Tobacco Asia

Volume 20, Number 2

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Page 19 of 67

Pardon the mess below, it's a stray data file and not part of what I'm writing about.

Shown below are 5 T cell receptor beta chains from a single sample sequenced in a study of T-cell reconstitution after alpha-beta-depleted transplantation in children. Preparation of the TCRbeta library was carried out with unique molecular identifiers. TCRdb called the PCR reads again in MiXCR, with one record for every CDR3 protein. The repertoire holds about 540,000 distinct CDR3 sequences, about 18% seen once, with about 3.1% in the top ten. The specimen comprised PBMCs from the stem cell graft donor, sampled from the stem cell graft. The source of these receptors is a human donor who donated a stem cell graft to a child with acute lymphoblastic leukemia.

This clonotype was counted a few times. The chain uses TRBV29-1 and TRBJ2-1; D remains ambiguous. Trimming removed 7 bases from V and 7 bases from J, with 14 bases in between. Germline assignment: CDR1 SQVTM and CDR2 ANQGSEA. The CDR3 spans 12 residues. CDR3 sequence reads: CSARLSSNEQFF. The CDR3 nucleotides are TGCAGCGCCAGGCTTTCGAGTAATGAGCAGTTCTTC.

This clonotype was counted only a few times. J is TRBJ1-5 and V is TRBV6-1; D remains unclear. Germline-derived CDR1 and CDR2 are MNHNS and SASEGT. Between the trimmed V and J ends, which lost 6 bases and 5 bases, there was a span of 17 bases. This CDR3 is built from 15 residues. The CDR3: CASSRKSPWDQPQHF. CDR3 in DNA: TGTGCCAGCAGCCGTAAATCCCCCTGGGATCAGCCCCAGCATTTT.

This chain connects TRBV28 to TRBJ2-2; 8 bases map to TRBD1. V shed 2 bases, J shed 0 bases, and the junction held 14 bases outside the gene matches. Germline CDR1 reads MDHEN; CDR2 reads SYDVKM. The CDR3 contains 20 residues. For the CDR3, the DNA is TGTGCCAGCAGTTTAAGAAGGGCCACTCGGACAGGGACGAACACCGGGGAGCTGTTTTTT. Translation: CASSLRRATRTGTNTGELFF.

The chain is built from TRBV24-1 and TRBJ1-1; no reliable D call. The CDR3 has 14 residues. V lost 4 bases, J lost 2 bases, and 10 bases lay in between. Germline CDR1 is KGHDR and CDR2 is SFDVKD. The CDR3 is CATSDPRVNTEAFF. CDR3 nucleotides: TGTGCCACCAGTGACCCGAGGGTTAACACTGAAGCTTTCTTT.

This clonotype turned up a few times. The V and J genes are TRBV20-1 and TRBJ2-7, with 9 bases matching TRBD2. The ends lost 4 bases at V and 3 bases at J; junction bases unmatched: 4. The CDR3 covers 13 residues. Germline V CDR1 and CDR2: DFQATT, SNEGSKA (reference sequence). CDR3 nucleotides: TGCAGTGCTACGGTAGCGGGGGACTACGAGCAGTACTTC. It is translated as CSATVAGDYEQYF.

20 tobaccoasia / Issue 2, 2016 May / June) tine is also a cognitive enhancer, helping improve concentration and the ability to pay attention as well as reaction time. It achieves these effects by heightening the activity in the brain's cholinergic pathways. Mood enhancement Feeling the blues? Try chewing nicotine gum. Nic- otine has a noticeable effect as a mood enhancer. It raises dopamine levels in the brain and causes it to produce more endorphins. Nicotine also stimu- lates the release of acetylcholine, providing a sense of increased energy. Neurological disorders Nicotine's properties also mean that it helps with the treatment of neurological disorders such as mild cognitive impairment (MCI), attention deficit hyperactivity disorder (ADHD), Tourette's syn- drome, and schizophrenia. Nicotine has also been proven to stimulate the release of mood-elevating neurotransmitters including serotonin, dopamine, and norepinephrine. Pre-workout ergogenic aid Perhaps one of the most unexpected domains where nicotine is rapidly gaining a following is – surprise, surprise! – the highly health-conscious crowd consisting of hardcore athletes, bodybuild- ers, power lifters, and HIIT practitioners. One way that may fitness enthusiasts have been using nicotine (in the form of nicotine gum or even nicotine patches) is to give themselves a much-needed pre-workout boost. Much like caf- feine that is a staple of many pre- and peri-work- out nutrition, nicotine allows for greater mental focus, better control, and increase maximal effort during workout. (Of course, this is not something one is advised to practice on any kind of long-term basis: apart from the possible health concerns, the primary reason is that much like the case of a single espresso that stops giving you enough of a kick after a while, forcing you to upend your caf- feine dosage, your body adapts to the nicotine af- ter some time.) In endurance sports Nicotine probably isn't the first substance you'd think of if you want to increase performance among cyclists, but according to researchers at Birmingham University, wearing a nicotine patch before and during exercise may significantly in- crease endurance performance. It has long been known that nicotine im- proves co-ordination and cognitive performance, but its effects on endurance hadn't been previ- ously studied. The Birmingham researchers had 12 moderately-trained, non-smoking individuals, cycle to exhaustion wearing either a regular 7mg transdermal nicotine patch or a replica placebo for eight hours before and during exercise. To the sci- entists' surprise, they found that 10 out of the 12 subjects cycled for longer with the nicotine patch on, resulting, on average, in a huge 17% improve- ment in time to exhaustion. Diet and fat loss Another fairly unorthodox use among the hard- core fitness fanatics is owed to nicotine's acute thermogenic effects. Apparently, nicotine enhanc- es glucose and fat oxidation rates, thus increasing metabolism and boosting lipolysis, or in laymen's terms, helping fat loss. One study showed that a milligram of nicotine has a pronounced thermo- genic effect, which can be increased by approxi- mately 100% by adding 100 mg caffeine. Another way that nicotine has been shown in helping to control one's weight and facilitate fat loss is by reducing the user's appetite as it dulls the feeling of hunger. If fact, this use of nicotine is not that new - people who were trying to lose weight have long been using nicotine to control their appetite, but it is a relatively new fad among weight trainers. We will leave you with one piece of trivia that usually takes most people by surprise: nicotine has been used in energy drinks in Japan for years! In fact, Arnold Schwarzenegger used to do commer- cials for them in his bodybuilding days. So the next time you hear somebody prosely- tizing the dangers of nicotine or pushing the tired old adage that "a drop or nicotine can kill a horse" smile to yourself and remember – it's likely just horse manure.

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